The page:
Rahul Divedi
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Posts: 40
Paul Clapham wrote:I have no idea what your last two posts mean. And in particular I don't understand what this "problem" is. You have code which was looking for a certain Element, and it found an Element. So what's the problem? Do you think it found the wrong Element? Because you haven't produced anything which suggests that.


Actually I have to add an element at particular position, so I'm using getElementById where id="id12" but the problem is its returning null value.
For this program I'm getting the output [div:null].
Paul Clapham
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    8

You mean the toString() value of that Element contains the string "null". I'm still not seeing why that is a problem. In fact I'm not seeing why the toString() value of the Element has anything to do with your requirements at all.
Rahul Divedi
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Posts: 40
Paul Clapham wrote:You mean the toString() value of that Element contains the string "null". I'm still not seeing why that is a problem. In fact I'm not seeing why the toString() value of the Element has anything to do with your requirements at all.


Here-
Element found = doc.getElementById("id12");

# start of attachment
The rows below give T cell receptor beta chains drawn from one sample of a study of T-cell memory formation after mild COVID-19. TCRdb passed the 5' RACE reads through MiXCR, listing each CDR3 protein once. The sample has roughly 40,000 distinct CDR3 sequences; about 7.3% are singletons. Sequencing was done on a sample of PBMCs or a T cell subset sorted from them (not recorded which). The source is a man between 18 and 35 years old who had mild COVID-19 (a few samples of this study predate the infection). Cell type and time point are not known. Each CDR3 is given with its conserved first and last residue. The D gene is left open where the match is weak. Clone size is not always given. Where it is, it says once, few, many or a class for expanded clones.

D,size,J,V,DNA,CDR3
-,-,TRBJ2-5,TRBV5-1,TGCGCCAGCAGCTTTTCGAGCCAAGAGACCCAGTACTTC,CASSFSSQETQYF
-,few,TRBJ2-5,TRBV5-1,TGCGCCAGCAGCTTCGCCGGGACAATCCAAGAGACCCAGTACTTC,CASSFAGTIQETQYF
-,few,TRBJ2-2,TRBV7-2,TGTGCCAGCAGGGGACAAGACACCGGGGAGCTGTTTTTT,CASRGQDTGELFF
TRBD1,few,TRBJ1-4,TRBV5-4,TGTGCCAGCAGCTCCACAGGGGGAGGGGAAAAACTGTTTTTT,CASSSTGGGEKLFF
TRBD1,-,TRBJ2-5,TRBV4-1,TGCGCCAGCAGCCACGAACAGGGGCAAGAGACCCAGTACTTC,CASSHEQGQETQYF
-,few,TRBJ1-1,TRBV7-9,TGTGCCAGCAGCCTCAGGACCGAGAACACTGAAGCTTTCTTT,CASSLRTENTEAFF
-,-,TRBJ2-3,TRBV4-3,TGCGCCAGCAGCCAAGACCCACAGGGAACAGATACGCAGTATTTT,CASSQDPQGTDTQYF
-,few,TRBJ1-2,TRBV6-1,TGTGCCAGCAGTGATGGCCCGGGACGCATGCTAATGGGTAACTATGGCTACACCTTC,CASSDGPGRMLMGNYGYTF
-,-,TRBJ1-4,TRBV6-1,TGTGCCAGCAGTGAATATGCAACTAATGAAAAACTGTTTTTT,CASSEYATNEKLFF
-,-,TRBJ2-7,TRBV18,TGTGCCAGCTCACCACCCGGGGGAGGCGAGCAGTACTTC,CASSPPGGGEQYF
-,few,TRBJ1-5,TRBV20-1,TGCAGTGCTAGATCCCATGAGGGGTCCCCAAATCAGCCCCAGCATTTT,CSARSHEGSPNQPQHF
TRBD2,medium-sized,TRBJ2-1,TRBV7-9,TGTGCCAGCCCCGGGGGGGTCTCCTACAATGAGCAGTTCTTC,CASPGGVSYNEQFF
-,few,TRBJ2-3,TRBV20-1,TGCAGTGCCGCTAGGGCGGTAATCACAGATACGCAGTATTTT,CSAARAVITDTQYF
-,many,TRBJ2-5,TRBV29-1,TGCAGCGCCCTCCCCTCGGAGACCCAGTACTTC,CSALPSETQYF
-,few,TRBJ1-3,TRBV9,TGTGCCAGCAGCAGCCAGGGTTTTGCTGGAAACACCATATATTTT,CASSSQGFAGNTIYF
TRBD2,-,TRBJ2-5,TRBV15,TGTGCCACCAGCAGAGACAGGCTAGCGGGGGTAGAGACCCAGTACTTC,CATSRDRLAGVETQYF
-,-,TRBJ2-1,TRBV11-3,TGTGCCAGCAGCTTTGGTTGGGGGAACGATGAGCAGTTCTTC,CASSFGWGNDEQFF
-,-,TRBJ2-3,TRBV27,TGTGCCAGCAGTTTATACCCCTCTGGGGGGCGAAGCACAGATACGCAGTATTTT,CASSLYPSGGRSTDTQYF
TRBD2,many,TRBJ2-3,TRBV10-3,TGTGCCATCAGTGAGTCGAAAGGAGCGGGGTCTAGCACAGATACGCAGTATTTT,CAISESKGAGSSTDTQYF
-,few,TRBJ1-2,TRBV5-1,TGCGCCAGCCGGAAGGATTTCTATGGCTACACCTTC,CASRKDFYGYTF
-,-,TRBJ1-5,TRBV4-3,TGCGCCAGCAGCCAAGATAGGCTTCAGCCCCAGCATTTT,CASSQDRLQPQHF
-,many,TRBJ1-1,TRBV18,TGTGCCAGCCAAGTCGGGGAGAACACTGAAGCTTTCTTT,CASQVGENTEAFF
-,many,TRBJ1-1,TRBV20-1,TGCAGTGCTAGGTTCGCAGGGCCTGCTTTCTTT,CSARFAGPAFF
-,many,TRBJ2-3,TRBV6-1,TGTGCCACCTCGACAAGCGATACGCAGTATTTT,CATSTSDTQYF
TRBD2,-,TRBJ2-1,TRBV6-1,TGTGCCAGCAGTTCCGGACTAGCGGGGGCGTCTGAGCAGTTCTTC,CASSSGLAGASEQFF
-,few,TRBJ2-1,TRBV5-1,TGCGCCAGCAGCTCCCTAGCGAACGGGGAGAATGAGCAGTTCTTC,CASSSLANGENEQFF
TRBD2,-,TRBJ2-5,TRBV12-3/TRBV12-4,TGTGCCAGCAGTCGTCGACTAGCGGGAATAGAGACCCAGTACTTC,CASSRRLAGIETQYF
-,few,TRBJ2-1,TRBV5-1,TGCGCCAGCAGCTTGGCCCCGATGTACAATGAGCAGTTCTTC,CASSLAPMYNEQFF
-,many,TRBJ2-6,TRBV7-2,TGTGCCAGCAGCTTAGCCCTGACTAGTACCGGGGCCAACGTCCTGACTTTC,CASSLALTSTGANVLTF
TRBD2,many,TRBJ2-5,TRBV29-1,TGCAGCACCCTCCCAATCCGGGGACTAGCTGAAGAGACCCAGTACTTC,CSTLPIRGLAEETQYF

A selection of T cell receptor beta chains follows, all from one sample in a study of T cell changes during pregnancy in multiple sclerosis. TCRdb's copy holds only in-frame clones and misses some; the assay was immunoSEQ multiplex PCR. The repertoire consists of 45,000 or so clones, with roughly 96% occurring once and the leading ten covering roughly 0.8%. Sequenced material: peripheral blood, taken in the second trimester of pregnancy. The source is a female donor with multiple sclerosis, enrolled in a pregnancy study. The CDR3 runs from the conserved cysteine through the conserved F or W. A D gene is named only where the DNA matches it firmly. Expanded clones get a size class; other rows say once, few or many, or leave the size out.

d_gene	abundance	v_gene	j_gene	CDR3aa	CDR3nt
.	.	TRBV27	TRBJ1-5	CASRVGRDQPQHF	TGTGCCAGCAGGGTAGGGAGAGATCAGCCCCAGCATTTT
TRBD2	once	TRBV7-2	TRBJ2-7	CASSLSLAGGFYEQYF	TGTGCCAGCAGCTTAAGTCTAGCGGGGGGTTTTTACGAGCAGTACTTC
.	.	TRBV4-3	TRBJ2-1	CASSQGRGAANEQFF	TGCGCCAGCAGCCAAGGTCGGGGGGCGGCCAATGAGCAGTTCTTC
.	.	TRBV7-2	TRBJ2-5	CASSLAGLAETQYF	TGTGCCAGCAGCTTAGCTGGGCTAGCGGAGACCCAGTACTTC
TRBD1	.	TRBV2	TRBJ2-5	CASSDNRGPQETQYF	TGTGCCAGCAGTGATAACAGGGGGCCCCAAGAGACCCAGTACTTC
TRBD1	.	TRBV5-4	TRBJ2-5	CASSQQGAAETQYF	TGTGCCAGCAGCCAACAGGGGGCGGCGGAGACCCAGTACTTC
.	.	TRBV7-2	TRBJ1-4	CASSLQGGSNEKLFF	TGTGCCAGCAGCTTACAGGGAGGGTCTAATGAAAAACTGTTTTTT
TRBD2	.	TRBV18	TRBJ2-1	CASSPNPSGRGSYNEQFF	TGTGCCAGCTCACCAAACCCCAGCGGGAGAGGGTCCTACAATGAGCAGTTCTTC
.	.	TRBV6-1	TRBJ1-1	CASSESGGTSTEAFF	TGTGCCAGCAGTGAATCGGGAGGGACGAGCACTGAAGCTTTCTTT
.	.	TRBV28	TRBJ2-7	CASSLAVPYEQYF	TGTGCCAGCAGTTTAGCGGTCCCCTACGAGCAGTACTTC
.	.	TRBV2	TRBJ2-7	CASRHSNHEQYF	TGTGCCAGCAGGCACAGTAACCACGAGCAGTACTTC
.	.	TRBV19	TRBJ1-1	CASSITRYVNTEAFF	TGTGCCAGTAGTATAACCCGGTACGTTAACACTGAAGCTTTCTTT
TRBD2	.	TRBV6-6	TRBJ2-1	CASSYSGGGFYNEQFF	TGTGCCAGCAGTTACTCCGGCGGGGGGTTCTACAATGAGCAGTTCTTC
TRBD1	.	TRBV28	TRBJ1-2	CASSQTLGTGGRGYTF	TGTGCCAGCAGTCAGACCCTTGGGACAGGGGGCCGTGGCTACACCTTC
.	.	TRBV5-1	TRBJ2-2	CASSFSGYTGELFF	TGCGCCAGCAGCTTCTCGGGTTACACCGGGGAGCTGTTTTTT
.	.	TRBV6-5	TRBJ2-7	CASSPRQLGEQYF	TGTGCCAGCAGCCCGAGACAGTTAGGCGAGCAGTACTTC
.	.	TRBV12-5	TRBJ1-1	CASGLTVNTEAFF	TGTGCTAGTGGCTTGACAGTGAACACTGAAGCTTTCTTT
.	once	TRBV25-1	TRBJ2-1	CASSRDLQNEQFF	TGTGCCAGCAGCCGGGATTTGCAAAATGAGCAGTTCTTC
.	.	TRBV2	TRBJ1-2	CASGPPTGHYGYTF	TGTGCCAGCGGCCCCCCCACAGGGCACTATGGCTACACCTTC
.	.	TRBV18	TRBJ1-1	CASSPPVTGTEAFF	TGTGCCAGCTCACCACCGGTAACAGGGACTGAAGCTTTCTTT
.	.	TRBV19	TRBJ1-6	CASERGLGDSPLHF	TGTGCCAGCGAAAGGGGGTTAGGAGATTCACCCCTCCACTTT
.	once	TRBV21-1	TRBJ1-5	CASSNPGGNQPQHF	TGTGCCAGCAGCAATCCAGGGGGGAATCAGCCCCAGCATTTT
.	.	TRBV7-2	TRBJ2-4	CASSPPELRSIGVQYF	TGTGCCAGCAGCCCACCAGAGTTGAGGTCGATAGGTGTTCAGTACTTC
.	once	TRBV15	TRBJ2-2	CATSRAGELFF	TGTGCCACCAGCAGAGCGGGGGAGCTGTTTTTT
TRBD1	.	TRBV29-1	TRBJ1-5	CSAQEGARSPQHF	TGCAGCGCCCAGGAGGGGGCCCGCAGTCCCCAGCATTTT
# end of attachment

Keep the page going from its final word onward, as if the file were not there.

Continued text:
System.out.println(found);

The value of 'found' is null while it should match with the div tag where id="id12". So when I try to add a child node with getElementById("id12"), then it remains as it is because its unable to find the matching tag due to null value.
Paul Clapham
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    8

Rahul Divedi wrote:The value of 'found' is null.


But previously you said

For this program I'm getting the output [div:null].


Yes, this does contain the four letters n, u, l, l, but it isn't null. It's a string which happens to contain those four letters. So which is it? Not that it really matters -- the toString() value of an Element is useless information anyway, as I have been trying to explain. So forget about it and start looking for real problems.
William Brogden
Author and all-around good cowpoke
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Joined: Mar 22, 2000
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    5
Everybody working with XML DOMs should be familiar with the lovely table in the org.w3c.dom.Node JavaDocs.

From this table you can see that most Node types - such as Element - have a null nodeValue - thats what produces "null" when you do a toString() operation on an Element.

Bill
g tsuji
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Joined: Jan 18, 2011
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    3
@Rahul Divedi
I refer only to the first post. From the code fragment, I can only conclude that the logic within the code is quite disjoint: one block does not follow quite naturally the other... The use of dom is quite lost...